Should audiences be laughing or crying when using digital or traditional media?

This research addressed a gap in knowledge through an assessment of individuals’ responses to fear- and humour-based road safety messages delivered through traditional or digital message mediums. A novel, transdisciplinary approach was used to measure message effectiveness, based on both self-report survey measures and behaviour-based social media analytic tools (i.e. social media listening).

The overarching aim was to determine the effectiveness of different types of advertising campaigns as a key strategy in Australian road safety authorities’ investments in road safety countermeasures. Specifically, this research:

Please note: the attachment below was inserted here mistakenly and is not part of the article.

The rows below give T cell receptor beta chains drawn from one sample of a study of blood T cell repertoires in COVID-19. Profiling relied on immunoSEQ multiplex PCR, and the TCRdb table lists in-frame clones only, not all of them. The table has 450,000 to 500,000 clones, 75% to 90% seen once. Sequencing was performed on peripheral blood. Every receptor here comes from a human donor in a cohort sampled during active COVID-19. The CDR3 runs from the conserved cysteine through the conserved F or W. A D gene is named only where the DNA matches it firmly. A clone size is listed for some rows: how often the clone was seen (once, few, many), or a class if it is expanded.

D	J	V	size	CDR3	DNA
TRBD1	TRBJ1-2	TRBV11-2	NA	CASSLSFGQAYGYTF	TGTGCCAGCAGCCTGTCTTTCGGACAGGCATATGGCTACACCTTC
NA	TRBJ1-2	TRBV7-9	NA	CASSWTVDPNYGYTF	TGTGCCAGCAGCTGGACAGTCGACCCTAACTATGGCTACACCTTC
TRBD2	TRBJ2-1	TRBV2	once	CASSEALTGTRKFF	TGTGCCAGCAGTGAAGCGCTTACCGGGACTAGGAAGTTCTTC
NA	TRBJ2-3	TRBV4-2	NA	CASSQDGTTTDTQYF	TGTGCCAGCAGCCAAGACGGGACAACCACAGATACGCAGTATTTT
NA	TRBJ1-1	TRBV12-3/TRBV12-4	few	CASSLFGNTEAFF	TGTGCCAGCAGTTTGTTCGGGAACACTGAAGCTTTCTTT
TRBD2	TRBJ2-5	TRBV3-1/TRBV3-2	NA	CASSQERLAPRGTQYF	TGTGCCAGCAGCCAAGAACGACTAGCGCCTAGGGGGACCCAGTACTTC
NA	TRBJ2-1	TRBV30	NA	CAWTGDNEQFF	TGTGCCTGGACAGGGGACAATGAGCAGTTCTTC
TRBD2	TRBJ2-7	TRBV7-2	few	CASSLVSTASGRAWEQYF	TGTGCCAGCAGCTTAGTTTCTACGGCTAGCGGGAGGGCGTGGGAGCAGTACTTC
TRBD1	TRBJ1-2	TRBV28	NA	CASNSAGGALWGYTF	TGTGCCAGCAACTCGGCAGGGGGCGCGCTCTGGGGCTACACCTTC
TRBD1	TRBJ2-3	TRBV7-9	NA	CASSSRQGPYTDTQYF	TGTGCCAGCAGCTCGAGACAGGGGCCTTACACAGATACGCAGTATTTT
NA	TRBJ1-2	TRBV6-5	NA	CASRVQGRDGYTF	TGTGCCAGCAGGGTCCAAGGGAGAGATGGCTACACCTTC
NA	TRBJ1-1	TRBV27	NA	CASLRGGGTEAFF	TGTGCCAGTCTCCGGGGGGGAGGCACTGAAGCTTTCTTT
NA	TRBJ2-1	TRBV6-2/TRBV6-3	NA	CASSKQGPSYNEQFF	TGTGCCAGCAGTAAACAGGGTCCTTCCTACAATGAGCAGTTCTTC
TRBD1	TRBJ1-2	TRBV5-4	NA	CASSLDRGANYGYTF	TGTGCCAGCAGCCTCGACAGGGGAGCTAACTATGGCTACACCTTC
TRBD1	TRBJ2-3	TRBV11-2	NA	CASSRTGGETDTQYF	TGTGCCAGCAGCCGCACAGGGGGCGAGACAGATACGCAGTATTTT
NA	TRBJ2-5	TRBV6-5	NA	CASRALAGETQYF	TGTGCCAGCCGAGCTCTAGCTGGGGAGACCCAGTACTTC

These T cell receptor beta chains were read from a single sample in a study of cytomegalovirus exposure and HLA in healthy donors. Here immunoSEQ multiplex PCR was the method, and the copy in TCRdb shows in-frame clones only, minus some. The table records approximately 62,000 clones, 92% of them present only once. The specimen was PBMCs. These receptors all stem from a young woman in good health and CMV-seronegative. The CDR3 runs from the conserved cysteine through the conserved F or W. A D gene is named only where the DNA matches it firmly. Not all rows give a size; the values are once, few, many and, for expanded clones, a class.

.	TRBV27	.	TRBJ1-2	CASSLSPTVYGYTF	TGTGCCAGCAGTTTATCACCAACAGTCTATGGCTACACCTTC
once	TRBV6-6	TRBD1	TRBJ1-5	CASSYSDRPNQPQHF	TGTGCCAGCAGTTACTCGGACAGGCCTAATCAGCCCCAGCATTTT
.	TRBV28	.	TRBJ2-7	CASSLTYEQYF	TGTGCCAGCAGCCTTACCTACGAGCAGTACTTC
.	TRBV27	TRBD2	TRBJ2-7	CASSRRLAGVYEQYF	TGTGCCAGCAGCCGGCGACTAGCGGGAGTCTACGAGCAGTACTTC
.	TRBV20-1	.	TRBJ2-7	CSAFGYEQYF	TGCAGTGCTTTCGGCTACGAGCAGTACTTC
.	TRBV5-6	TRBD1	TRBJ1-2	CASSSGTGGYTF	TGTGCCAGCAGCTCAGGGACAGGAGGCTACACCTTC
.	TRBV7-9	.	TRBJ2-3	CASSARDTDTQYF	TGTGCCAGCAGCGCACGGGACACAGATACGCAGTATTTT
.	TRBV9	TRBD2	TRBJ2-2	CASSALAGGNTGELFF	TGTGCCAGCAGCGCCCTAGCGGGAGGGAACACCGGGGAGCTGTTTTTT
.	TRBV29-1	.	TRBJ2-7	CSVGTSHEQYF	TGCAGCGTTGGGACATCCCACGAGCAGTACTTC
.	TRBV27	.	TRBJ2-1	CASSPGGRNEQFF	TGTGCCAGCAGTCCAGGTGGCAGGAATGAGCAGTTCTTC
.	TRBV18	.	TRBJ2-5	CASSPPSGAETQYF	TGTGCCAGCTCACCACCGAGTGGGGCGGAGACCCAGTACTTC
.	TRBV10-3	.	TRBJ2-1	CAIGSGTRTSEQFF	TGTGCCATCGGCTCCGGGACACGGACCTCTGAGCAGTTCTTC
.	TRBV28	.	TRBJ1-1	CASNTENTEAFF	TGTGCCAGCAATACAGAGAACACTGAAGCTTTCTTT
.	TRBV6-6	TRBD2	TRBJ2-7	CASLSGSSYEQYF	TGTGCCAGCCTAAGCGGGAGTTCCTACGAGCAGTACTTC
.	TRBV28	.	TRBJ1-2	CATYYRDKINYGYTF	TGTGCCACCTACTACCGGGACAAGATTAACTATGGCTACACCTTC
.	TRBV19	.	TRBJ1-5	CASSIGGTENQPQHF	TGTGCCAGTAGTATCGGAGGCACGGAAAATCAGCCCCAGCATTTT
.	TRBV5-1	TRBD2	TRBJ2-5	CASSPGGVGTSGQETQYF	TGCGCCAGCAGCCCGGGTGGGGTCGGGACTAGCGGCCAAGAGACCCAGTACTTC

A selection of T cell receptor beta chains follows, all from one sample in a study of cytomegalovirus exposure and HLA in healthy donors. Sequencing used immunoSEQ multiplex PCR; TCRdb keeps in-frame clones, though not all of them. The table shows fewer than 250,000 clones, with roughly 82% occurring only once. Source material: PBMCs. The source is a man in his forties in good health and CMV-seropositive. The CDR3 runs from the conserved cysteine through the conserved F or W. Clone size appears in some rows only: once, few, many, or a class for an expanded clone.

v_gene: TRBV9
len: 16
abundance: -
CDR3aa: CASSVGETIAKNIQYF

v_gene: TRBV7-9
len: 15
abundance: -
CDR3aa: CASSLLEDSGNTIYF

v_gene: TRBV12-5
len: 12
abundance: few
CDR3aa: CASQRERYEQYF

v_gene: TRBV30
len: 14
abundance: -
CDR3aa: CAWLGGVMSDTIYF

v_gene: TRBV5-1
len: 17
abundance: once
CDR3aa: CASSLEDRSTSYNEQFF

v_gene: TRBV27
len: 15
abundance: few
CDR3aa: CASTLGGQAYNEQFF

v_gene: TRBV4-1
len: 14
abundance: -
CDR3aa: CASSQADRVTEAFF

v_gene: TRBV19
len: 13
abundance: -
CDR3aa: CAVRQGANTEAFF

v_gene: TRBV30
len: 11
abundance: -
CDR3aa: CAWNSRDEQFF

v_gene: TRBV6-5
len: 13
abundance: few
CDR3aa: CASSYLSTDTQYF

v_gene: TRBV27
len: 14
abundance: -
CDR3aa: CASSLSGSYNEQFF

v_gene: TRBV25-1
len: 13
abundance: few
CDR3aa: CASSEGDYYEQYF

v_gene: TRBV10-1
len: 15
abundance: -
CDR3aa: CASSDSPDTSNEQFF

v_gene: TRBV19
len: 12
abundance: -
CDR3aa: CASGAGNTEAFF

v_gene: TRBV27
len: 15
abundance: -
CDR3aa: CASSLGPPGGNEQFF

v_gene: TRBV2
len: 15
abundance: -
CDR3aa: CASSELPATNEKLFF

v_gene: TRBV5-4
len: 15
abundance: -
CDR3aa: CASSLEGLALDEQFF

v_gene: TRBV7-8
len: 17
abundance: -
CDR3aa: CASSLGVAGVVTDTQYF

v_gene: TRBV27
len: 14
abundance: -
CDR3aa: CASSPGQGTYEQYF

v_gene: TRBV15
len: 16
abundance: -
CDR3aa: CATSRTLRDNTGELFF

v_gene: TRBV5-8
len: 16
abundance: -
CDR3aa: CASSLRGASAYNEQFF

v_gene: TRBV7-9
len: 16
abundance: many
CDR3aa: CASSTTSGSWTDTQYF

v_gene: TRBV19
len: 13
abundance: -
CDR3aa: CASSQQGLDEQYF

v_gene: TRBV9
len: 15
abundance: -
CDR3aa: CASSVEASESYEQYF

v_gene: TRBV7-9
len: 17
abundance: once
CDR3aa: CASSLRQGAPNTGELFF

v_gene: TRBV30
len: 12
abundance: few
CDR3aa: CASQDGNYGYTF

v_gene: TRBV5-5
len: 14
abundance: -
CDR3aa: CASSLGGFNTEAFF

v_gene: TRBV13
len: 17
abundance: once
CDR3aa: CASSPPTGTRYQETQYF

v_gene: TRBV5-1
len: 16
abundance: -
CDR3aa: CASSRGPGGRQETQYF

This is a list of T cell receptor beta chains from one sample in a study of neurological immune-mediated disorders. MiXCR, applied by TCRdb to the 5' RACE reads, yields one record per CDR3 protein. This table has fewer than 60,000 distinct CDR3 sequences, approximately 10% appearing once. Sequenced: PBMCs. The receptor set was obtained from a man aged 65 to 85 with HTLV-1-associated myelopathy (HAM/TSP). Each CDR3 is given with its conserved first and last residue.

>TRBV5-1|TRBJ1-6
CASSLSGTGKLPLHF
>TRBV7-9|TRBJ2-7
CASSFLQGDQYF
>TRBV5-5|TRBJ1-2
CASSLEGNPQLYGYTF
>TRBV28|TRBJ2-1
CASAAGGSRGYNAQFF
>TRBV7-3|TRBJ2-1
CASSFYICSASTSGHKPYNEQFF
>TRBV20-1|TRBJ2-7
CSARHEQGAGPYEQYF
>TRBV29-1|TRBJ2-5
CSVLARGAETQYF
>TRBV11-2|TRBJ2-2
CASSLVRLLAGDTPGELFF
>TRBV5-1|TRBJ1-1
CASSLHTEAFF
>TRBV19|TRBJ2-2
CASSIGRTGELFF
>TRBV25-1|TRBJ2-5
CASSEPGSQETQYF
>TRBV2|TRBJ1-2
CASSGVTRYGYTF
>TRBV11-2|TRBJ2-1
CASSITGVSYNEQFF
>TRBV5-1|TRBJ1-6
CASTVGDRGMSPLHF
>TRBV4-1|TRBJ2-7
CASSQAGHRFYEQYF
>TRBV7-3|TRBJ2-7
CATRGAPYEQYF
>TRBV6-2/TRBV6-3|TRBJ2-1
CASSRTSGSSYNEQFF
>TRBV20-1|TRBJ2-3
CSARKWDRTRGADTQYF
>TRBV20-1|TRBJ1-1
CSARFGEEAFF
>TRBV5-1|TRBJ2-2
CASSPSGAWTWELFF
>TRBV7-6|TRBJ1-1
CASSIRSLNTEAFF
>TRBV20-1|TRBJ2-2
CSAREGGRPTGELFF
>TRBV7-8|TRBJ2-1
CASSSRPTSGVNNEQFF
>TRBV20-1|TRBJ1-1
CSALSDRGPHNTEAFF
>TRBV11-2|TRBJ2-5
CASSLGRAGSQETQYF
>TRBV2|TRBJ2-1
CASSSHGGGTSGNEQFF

1. Evaluated the effectiveness of messages delivered through traditional and digital message media;
  2. Evaluated the relative effectiveness of fear and humour-based campaigns across the aforementioned message platforms; and consequently
  3. Enhanced methodological robustness in the field so as to better understand the ‘true’ impact of road safety campaigns on road users’ attitudes and behaviours.

Funding / Grants

  • IHBI HASS Collaborative Incentive Scheme (2018 - 2019)

Other Team Members

QUT's School of Psychology & Counselling and School of Advertising, Marketing & Public Relations, and QUT Business School.